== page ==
“There will be opportunities for local businesses to utilize our facility in a secure, non-redundant environment,” says Greg Twitt, the company’s founder and president. “Instead of having their own server rooms, they will utilize ours. The amount of private providers that can connect into our facility to take advantage of the subsea cables will help create an ecosystem.”
Twitt believes that Virginia Beach can secure a prominent spot on the digital map. “We’re extremely well located in the mid-Atlantic,” he notes. “Storm-wise, we’re in a very safe area — much safer than where a lot of subsea cables come in such place as Miami and Jacksonville, Fla.” Other advantages, according to Twitt, include lower land prices, a good, continuous electric supply and a receptive local government. Plus, the city is less than 200 miles from Ashburn’s “Data Center Alley” in Loudoun County and just over 100 miles from Henrico County, where Facebook is investing $1 billion in a data center.
“We would like to be the alternative that subsea cables can look at instead of New York, New Jersey and Florida,” Harris adds. “If you do business with Europe, South America or South Africa, it’s beneficial to be in Virginia Beach to connect with those continents.”
The ‘tip of the iceberg’
All of this makes for an exciting time in Virginia Beach’s 55-year history as a municipality. In addition to being a landing site for subsea cables, the city is upgrading its broadband infrastructure to support the next generation of telecommunications systems. The city’s 126-linear-mile municipal fiber network offers connectivity throughout Hampton Roads. With the super-speed connections, Harris expects Virginia Beach will see a significant amount of additional capital investments along with advanced-technology jobs.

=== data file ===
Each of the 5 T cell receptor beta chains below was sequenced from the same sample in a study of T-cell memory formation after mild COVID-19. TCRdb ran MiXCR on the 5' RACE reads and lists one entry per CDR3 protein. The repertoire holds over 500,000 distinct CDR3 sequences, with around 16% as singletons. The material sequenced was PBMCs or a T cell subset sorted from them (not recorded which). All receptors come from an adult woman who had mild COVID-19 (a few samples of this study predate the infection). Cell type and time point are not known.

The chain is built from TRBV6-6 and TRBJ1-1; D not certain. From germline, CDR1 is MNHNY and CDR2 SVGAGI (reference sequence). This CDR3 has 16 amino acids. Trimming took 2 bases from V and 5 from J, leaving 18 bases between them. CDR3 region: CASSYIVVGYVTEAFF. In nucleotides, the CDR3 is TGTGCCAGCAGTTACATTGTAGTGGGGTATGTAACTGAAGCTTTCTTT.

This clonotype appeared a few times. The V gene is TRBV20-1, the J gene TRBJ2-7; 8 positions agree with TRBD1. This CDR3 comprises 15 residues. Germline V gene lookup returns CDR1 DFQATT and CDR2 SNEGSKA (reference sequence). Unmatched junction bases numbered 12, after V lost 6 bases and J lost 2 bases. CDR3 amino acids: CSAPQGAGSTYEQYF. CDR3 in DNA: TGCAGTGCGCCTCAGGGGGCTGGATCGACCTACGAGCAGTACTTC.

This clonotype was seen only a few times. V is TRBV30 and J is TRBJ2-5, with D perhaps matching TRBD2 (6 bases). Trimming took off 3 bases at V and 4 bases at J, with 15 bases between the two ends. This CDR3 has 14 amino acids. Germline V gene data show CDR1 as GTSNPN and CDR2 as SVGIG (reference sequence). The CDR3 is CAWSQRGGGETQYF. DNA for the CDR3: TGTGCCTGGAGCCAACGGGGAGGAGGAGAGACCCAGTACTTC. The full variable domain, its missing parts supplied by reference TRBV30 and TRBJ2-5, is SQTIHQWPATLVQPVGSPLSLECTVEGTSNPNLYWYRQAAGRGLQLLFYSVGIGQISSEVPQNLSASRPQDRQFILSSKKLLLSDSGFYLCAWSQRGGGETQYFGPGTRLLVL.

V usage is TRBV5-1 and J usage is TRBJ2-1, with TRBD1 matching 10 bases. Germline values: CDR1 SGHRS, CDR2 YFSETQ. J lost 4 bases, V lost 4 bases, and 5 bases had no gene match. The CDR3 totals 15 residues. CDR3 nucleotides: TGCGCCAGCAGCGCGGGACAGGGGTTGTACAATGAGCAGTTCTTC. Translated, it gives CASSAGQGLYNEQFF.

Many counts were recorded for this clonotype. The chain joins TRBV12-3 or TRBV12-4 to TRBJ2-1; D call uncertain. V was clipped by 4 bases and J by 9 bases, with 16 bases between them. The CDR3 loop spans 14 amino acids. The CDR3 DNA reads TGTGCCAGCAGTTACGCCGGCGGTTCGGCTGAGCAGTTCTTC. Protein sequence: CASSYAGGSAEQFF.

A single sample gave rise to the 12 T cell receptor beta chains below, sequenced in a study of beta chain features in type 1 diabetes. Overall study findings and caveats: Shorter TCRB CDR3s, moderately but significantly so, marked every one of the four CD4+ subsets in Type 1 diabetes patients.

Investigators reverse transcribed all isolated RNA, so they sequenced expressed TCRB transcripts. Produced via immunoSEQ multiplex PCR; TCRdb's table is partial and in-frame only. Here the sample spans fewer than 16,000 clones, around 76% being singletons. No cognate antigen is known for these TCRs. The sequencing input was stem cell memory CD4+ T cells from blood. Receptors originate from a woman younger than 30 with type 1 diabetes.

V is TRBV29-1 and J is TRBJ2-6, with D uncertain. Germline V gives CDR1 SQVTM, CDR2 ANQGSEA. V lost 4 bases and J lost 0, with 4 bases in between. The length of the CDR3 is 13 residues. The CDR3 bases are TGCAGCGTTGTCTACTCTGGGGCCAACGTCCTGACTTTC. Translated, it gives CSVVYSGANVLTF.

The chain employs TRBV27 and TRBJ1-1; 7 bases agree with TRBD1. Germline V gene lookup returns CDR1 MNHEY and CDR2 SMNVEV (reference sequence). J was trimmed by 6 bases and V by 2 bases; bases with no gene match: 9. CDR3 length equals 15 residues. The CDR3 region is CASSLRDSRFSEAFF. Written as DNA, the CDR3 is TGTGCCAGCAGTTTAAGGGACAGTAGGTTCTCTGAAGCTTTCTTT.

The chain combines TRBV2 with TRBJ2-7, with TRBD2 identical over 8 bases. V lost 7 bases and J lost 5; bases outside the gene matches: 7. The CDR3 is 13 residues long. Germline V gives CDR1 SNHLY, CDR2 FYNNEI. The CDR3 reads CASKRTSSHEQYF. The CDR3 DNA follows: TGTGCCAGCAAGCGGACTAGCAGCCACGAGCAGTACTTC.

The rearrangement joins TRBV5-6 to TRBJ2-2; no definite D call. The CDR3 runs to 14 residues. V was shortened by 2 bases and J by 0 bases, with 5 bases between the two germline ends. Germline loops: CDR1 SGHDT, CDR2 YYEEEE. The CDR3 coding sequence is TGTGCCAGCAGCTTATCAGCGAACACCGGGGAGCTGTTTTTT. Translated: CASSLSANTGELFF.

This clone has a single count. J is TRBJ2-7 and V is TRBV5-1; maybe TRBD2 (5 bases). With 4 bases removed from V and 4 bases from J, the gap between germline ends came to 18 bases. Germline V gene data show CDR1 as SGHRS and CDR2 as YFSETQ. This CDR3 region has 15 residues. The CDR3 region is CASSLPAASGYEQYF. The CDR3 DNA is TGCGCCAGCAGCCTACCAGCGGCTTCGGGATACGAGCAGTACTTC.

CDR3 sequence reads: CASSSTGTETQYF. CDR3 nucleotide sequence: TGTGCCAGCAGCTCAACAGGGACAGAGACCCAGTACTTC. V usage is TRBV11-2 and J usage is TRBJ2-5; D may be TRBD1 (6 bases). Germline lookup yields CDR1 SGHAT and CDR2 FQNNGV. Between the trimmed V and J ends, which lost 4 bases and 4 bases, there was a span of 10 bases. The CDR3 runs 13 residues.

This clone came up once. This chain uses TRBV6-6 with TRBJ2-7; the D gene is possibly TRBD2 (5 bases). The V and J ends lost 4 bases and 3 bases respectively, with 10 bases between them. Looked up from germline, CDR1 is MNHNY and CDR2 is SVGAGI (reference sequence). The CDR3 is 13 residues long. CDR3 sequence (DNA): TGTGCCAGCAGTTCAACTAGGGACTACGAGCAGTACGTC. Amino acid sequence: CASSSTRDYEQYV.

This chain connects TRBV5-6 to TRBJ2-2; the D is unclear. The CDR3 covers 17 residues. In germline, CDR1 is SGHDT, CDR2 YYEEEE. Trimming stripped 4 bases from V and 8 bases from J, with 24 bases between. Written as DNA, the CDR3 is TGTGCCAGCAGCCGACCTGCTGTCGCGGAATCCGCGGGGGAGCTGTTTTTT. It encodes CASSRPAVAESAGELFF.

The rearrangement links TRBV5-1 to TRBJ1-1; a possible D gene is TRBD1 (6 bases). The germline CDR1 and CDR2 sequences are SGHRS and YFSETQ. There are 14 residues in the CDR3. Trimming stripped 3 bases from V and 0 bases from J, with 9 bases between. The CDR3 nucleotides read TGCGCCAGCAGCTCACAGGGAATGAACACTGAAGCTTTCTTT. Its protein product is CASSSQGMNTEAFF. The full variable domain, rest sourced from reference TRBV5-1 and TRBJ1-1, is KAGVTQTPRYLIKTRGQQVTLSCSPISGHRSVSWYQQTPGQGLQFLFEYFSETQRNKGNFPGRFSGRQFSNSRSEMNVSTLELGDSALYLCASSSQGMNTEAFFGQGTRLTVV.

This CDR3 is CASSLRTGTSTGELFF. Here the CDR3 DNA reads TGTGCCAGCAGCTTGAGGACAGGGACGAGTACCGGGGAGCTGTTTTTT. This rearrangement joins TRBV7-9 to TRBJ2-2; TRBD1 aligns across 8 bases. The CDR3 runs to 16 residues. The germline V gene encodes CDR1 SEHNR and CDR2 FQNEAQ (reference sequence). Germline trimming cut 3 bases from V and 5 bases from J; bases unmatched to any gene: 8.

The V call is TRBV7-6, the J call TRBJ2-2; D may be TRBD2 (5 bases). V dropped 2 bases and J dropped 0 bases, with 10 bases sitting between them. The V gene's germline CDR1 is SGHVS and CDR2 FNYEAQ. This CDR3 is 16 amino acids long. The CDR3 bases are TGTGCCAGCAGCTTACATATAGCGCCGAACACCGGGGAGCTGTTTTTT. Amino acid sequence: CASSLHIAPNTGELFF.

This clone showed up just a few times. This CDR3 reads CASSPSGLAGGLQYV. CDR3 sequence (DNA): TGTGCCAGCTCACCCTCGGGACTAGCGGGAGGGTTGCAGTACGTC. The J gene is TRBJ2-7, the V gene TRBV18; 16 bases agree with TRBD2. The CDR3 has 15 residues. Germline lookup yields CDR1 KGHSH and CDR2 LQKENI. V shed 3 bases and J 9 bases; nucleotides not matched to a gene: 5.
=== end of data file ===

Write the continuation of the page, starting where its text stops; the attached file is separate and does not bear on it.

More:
“This is a unique emerging ecosystem,” he says. “This is the tip of the iceberg with regard to multiple economic benefits.”
The city also is partnering with the Center for Advancing Innovation on the VABeachBio Innovation Challenge. Focused on enhancing the city’s biomedical ecosystem, the challenge will launch startup companies striving to improve the health of military veterans. City officials say the program could lead to the creation of approximately 2,000 knowledge-based jobs.